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Coping with a Possessive Spouse

 
 
   

Sandy's marriage had been rosy until her husband lost his job. The event spelt calamity and Sandy began to see the ‘new face’ of her once caring husband. “He started peeping into my diary, reading phone messages, inspecting my purse, and monitoring my movements closely,” Sandy says. 

The man practically built a siege around Sandy’s life, making her feel frustrated and puzzled. Marriage became unbearable and her husband, a thorn in the flesh! 

Possessiveness is a silent killer that plagues many relationships. Dr Edward Dreyfus in his book Someone Right For You describes possessiveness as a form of domestic abuse where a person uses verbal or non-verbal means to control a partner by monitoring their activities, movements or phones messages. 

Although the reasons are the same, men and women adopt different means of expressing possessiveness. Dr Dreyfus writes that possessive men become more aggressive, resort to verbal threats, stalk their partners and may become wife batterers. Their wives sometimes perceive the man’s pathological jealousy as a sign of ‘passionate love’. The woman only wakes up to reality when the husband’s behaviors cuts her off from the rest of the world. 

Women, on the other hand, use more subtle forms of aggression such as withdrawal of sex, hiding car keys, or soaking the man’s clothes to frustrate their movement plans. 

Counselling psychologists say possessiveness is not a problem in itself but a symptom of an underlying problem. 

Gaston Byamugisha, a marriage therapist and lecturer in Marital Counseling at the Department of Psychology, Kyambogo University, says over possessiveness is rooted in feelings of insecurity. Insecurity can be caused by low self-esteem, upbringing factors and disparity in social and career mobility. 

“There are cases where a man is stagnant while his wife seems to be progressing. Such disparity might threaten the man’s ego, evoking feelings of insecurity,” he explains. A man who feels insecure begins to control the woman’s time, friends, behaviour, bank account, expenditure and phone calls. 

According to Byamugisha, insecurity is a complex layer of feelings that masks either real or perceived loss. This may be loss of social position, family or resources. The loss deals a hard blow upon the individual’s self-esteem and threatens their ego. “Possessiveness is a form of defense mechanism that an individual employs to minimize the perceived harm,” he says. Through it, he tries to protect the ego and maintain the right psychological equilibrium.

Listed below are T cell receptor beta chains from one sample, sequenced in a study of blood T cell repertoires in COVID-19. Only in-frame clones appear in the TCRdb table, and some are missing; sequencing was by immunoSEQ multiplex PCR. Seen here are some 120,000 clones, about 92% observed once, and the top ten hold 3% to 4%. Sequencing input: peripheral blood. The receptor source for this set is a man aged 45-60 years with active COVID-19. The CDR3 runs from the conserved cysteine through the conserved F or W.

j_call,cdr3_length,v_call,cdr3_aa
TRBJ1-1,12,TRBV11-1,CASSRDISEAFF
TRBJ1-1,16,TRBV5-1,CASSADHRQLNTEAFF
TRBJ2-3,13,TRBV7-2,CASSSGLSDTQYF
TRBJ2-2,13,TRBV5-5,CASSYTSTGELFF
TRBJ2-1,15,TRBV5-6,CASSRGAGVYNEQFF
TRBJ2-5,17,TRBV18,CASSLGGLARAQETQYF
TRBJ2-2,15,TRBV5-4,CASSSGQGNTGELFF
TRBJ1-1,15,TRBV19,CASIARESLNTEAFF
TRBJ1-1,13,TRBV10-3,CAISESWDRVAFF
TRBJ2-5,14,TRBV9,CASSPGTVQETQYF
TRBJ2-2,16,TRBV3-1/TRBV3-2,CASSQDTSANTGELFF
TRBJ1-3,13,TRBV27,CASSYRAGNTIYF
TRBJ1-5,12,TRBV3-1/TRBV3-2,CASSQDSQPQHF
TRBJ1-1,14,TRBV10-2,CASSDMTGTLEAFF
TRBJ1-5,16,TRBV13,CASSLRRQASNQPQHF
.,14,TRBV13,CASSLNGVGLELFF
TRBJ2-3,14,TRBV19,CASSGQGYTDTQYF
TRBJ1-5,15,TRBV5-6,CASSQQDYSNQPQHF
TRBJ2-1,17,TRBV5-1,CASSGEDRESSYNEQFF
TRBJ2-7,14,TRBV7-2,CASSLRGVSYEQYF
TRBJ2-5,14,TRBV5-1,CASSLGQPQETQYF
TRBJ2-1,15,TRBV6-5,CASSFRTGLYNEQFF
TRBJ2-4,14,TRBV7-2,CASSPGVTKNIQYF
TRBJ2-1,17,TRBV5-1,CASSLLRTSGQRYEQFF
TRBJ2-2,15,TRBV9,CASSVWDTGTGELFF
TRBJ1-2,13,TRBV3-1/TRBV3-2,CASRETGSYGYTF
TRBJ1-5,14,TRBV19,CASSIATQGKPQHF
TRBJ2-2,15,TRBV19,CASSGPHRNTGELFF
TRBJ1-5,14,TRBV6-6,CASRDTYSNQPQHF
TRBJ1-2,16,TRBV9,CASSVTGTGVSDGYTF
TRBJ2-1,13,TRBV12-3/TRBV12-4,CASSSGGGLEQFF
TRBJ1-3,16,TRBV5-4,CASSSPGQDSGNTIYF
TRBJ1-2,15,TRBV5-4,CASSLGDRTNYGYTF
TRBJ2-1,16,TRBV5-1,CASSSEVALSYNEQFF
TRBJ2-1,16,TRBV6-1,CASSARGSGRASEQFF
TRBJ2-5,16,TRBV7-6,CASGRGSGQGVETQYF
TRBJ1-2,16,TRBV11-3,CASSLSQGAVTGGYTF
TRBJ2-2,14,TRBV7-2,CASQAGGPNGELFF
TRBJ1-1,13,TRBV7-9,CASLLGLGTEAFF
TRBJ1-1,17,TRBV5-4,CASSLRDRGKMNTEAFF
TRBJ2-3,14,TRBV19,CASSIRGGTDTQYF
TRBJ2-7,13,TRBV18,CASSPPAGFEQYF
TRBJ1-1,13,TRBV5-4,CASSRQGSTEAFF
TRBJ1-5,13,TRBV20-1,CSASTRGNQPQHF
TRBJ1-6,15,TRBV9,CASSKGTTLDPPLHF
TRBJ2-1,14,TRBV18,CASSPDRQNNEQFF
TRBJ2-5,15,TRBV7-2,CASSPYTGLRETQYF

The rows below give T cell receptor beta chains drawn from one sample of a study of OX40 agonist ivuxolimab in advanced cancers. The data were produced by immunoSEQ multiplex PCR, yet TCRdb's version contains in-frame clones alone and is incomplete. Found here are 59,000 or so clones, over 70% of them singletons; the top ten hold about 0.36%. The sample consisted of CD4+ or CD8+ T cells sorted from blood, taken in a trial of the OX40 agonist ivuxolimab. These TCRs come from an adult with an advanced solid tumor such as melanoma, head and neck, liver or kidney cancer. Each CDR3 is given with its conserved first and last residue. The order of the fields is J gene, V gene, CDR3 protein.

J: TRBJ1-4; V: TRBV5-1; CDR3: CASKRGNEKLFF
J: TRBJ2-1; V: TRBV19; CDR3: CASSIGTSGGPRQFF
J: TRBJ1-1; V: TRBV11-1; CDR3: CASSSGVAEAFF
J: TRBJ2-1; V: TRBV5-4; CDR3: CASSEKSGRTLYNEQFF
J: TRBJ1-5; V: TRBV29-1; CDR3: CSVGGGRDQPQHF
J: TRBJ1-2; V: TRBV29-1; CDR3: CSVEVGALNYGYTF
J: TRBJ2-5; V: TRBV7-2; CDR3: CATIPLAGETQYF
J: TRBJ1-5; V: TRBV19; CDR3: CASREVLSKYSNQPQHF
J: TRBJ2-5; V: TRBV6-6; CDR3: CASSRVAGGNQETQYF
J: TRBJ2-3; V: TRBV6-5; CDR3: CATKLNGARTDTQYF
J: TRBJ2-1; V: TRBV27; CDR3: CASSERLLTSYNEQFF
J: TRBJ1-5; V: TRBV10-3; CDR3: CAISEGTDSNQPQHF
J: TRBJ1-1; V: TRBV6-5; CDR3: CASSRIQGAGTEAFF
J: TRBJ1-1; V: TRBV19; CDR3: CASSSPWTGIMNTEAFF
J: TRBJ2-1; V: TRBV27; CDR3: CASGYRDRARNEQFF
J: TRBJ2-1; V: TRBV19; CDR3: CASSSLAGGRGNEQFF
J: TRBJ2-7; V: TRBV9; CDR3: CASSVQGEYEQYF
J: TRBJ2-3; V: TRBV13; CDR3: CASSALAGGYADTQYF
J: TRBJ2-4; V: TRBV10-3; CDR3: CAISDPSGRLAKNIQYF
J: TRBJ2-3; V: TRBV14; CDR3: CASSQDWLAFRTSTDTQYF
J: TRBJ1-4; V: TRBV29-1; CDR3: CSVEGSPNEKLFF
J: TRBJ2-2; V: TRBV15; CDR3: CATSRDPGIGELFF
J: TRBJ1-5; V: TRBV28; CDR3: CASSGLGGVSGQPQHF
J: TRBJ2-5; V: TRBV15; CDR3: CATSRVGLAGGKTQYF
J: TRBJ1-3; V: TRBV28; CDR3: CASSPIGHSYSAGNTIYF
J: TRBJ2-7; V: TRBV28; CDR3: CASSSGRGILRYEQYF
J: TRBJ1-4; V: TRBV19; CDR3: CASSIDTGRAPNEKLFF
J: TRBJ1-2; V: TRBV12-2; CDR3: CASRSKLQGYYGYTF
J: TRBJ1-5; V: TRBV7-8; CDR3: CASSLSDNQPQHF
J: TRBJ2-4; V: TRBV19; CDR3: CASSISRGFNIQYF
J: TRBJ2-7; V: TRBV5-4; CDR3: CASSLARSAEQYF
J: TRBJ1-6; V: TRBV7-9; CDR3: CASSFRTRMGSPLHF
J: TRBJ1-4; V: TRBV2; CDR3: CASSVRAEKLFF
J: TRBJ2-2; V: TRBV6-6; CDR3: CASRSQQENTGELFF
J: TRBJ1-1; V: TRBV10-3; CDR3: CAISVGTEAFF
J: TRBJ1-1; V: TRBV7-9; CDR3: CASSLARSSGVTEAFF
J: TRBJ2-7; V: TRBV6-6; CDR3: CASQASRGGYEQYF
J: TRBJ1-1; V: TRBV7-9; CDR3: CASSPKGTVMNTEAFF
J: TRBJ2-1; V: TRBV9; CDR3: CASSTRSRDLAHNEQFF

Byamugisha says women are more likely to adopt emotional support strategies in dealing with insecurity more than men as they readily seek advice from friends, seek professional counselling, resort to spiritual means like contacting magicians or pastors for prayers,” he says. 

Although most possessive men view possessiveness as ‘taking charge’ of a woman’s life, it is a desperate attempt to regain control, characterising insecurity and fear of loss. 

Dealing possessiveness 
Possessiveness could be an expression of unmet emotional needs. Underneath that behaviour he might be saying “I want more of your time and attention and I feel cheated when you spend more time at work or with friends than with me!” You must accept the fact that each of you has a different yardstick for gauging a ‘good’ partner or ‘an ideal relationship.’ The amount of time and attention you consider ‘enough’ to nourish your relationship is not necessarily sufficient by your spouse’s standards. 

It is important for both of you to evaluate your emotional needs objectively. 


Signs of possessiveness 

  • Keeps track of you. Calls for no reason but just to find out where you are and what you are doing. 

  • Drops by home or your work place unexpectedly. 

  • Checks the mileage level on your car 

  • Restricts your relationship with friends and family 

  • Controls all the money, forcing you to account for every coin even your earnings 

  • Gets angry when he finds you speaking to the opposite sex 
    Looks at you suspiciously whenever you receive phone calls and demands to know the caller. Might also scroll through your phone book to read messages. 

  • Threatens to harm any man who tries to get into your life. 

Possessive Men Are Dangerous!
Jealous, possessive men are dangerous. At first they appear to be very attentive. It’s almost flattering to get so much attention, to have someone want to make sure you get home safe after a night out with girlfriends for example, but sooner or later the reality of this situation sinks in. 

He’s not really as concerned about your safety as he is checking up that you are actually where you told him you’d be. Even if you told him you didn’t need collecting, chances are he’ll show up anyway because “he missed you and wanted to see you”. If you’re in the early stages of a romantic relationship with this man, you’ll probably miss the rolled-eyes expressions your friends make when they hear this!

Is your man someone who wants to know where you are every minute that you’re out of his sight? Is he likely to ring you when you’re with friends just to make sure “you’re OK”? Does he like to collect you when you’re out with the girls so that “you get home safe”? Does he ask you about who you’ve been with, who you met – being particularly interested about any men that you talked with? Is he someone who thinks that you should go everywhere together – and if you go together, then you should stay side-by-side the entire time and not socialize independently at the party? If so, then it’s very possible that your man has a possessive and/or jealous streak that you need to be careful about.

It might be cute at first, but trust me, this could end up with a crisis situation where you end up trapped in a relationship because you have no-one to turn to – having been isolated from your friends because your man didn’t want you out socializing without him. He’ll have convinced you that going out with them, girls who are only out looking for men, means that you don’t care about him. Because you care about him, you’ll stop going out with them. He’ll separate you from your circle of friends, even family, and your contact with people other than him will become increasingly restricted.